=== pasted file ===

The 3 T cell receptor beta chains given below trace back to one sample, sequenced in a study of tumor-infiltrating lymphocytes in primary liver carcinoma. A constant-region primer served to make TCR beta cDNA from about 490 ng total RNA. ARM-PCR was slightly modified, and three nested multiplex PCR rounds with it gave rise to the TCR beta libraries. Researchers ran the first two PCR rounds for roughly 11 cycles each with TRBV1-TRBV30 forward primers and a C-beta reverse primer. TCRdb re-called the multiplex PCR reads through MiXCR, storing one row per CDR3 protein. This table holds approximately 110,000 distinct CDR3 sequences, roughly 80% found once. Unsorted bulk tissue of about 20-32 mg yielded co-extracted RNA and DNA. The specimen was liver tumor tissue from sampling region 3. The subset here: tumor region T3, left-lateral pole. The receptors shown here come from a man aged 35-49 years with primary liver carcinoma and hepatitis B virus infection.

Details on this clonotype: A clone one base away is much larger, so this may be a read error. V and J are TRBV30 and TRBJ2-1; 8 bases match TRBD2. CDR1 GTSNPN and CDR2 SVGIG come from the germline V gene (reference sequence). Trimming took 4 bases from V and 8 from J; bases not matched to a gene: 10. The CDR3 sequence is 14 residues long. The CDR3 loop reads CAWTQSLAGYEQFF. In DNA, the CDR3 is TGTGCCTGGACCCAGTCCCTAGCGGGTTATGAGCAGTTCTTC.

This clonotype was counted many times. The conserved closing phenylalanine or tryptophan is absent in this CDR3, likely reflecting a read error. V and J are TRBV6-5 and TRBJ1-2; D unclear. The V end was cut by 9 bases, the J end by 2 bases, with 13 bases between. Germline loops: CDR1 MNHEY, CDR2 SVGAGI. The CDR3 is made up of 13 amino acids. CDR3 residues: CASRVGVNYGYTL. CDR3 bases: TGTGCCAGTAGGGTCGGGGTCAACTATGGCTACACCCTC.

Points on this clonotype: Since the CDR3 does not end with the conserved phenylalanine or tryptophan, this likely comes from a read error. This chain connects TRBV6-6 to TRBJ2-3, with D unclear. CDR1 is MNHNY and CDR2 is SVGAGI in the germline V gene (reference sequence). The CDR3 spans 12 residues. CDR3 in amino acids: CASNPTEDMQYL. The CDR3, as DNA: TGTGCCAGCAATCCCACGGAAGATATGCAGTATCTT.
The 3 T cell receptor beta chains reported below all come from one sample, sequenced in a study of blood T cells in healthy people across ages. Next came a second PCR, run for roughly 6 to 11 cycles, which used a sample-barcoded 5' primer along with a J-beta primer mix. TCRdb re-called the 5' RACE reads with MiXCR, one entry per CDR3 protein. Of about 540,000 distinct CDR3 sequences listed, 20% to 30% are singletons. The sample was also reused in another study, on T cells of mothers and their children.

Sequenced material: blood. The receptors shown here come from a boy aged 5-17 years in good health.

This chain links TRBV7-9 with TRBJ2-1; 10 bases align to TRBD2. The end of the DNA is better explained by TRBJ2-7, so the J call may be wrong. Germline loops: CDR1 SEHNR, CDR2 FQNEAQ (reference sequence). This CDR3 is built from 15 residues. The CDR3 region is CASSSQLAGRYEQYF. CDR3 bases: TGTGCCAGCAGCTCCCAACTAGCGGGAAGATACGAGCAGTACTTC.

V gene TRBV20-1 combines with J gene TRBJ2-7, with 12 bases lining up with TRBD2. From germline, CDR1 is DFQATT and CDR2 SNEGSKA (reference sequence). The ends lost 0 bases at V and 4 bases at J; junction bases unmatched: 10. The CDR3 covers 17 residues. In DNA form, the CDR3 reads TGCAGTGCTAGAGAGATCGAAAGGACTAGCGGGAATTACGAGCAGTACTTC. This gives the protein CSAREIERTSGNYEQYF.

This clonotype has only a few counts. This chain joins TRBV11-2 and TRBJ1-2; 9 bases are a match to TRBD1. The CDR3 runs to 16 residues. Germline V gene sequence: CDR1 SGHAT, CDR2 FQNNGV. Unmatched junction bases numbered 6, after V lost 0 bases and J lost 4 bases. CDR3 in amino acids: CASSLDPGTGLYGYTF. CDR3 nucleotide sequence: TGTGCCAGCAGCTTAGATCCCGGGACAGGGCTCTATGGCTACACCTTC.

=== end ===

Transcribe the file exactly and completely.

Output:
The 3 T cell receptor beta chains given below trace back to one sample, sequenced in a study of tumor-infiltrating lymphocytes in primary liver carcinoma. A constant-region primer served to make TCR beta cDNA from about 490 ng total RNA. ARM-PCR was slightly modified, and three nested multiplex PCR rounds with it gave rise to the TCR beta libraries. Researchers ran the first two PCR rounds for roughly 11 cycles each with TRBV1-TRBV30 forward primers and a C-beta reverse primer. TCRdb re-called the multiplex PCR reads through MiXCR, storing one row per CDR3 protein. This table holds approximately 110,000 distinct CDR3 sequences, roughly 80% found once. Unsorted bulk tissue of about 20-32 mg yielded co-extracted RNA and DNA. The specimen was liver tumor tissue from sampling region 3. The subset here: tumor region T3, left-lateral pole. The receptors shown here come from a man aged 35-49 years with primary liver carcinoma and hepatitis B virus infection.

Details on this clonotype: A clone one base away is much larger, so this may be a read error. V and J are TRBV30 and TRBJ2-1; 8 bases match TRBD2. CDR1 GTSNPN and CDR2 SVGIG come from the germline V gene (reference sequence). Trimming took 4 bases from V and 8 from J; bases not matched to a gene: 10. The CDR3 sequence is 14 residues long. The CDR3 loop reads CAWTQSLAGYEQFF. In DNA, the CDR3 is TGTGCCTGGACCCAGTCCCTAGCGGGTTATGAGCAGTTCTTC.

This clonotype was counted many times. The conserved closing phenylalanine or tryptophan is absent in this CDR3, likely reflecting a read error. V and J are TRBV6-5 and TRBJ1-2; D unclear. The V end was cut by 9 bases, the J end by 2 bases, with 13 bases between. Germline loops: CDR1 MNHEY, CDR2 SVGAGI. The CDR3 is made up of 13 amino acids. CDR3 residues: CASRVGVNYGYTL. CDR3 bases: TGTGCCAGTAGGGTCGGGGTCAACTATGGCTACACCCTC.

Points on this clonotype: Since the CDR3 does not end with the conserved phenylalanine or tryptophan, this likely comes from a read error. This chain connects TRBV6-6 to TRBJ2-3, with D unclear. CDR1 is MNHNY and CDR2 is SVGAGI in the germline V gene (reference sequence). The CDR3 spans 12 residues. CDR3 in amino acids: CASNPTEDMQYL. The CDR3, as DNA: TGTGCCAGCAATCCCACGGAAGATATGCAGTATCTT.
The 3 T cell receptor beta chains reported below all come from one sample, sequenced in a study of blood T cells in healthy people across ages. Next came a second PCR, run for roughly 6 to 11 cycles, which used a sample-barcoded 5' primer along with a J-beta primer mix. TCRdb re-called the 5' RACE reads with MiXCR, one entry per CDR3 protein. Of about 540,000 distinct CDR3 sequences listed, 20% to 30% are singletons. The sample was also reused in another study, on T cells of mothers and their children.

Sequenced material: blood. The receptors shown here come from a boy aged 5-17 years in good health.

This chain links TRBV7-9 with TRBJ2-1; 10 bases align to TRBD2. The end of the DNA is better explained by TRBJ2-7, so the J call may be wrong. Germline loops: CDR1 SEHNR, CDR2 FQNEAQ (reference sequence). This CDR3 is built from 15 residues. The CDR3 region is CASSSQLAGRYEQYF. CDR3 bases: TGTGCCAGCAGCTCCCAACTAGCGGGAAGATACGAGCAGTACTTC.

V gene TRBV20-1 combines with J gene TRBJ2-7, with 12 bases lining up with TRBD2. From germline, CDR1 is DFQATT and CDR2 SNEGSKA (reference sequence). The ends lost 0 bases at V and 4 bases at J; junction bases unmatched: 10. The CDR3 covers 17 residues. In DNA form, the CDR3 reads TGCAGTGCTAGAGAGATCGAAAGGACTAGCGGGAATTACGAGCAGTACTTC. This gives the protein CSAREIERTSGNYEQYF.

This clonotype has only a few counts. This chain joins TRBV11-2 and TRBJ1-2; 9 bases are a match to TRBD1. The CDR3 runs to 16 residues. Germline V gene sequence: CDR1 SGHAT, CDR2 FQNNGV. Unmatched junction bases numbered 6, after V lost 0 bases and J lost 4 bases. CDR3 in amino acids: CASSLDPGTGLYGYTF. CDR3 nucleotide sequence: TGTGCCAGCAGCTTAGATCCCGGGACAGGGCTCTATGGCTACACCTTC.